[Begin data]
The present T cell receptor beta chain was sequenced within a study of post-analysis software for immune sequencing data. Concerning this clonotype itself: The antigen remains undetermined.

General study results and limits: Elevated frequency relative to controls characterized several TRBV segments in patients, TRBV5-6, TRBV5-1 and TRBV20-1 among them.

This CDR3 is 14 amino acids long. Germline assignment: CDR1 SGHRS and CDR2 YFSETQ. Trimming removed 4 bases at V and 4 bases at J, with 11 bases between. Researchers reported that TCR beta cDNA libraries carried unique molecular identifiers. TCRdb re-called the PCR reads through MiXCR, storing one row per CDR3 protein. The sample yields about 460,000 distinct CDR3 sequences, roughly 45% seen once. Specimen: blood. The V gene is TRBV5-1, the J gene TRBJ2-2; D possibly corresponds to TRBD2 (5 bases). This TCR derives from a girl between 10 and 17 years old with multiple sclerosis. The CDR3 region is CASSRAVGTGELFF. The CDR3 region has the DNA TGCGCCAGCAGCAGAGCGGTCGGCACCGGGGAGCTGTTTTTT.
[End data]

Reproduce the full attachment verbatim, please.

The present T cell receptor beta chain was sequenced within a study of post-analysis software for immune sequencing data. Concerning this clonotype itself: The antigen remains undetermined.

General study results and limits: Elevated frequency relative to controls characterized several TRBV segments in patients, TRBV5-6, TRBV5-1 and TRBV20-1 among them.

This CDR3 is 14 amino acids long. Germline assignment: CDR1 SGHRS and CDR2 YFSETQ. Trimming removed 4 bases at V and 4 bases at J, with 11 bases between. Researchers reported that TCR beta cDNA libraries carried unique molecular identifiers. TCRdb re-called the PCR reads through MiXCR, storing one row per CDR3 protein. The sample yields about 460,000 distinct CDR3 sequences, roughly 45% seen once. Specimen: blood. The V gene is TRBV5-1, the J gene TRBJ2-2; D possibly corresponds to TRBD2 (5 bases). This TCR derives from a girl between 10 and 17 years old with multiple sclerosis. The CDR3 region is CASSRAVGTGELFF. The CDR3 region has the DNA TGCGCCAGCAGCAGAGCGGTCGGCACCGGGGAGCTGTTTTTT.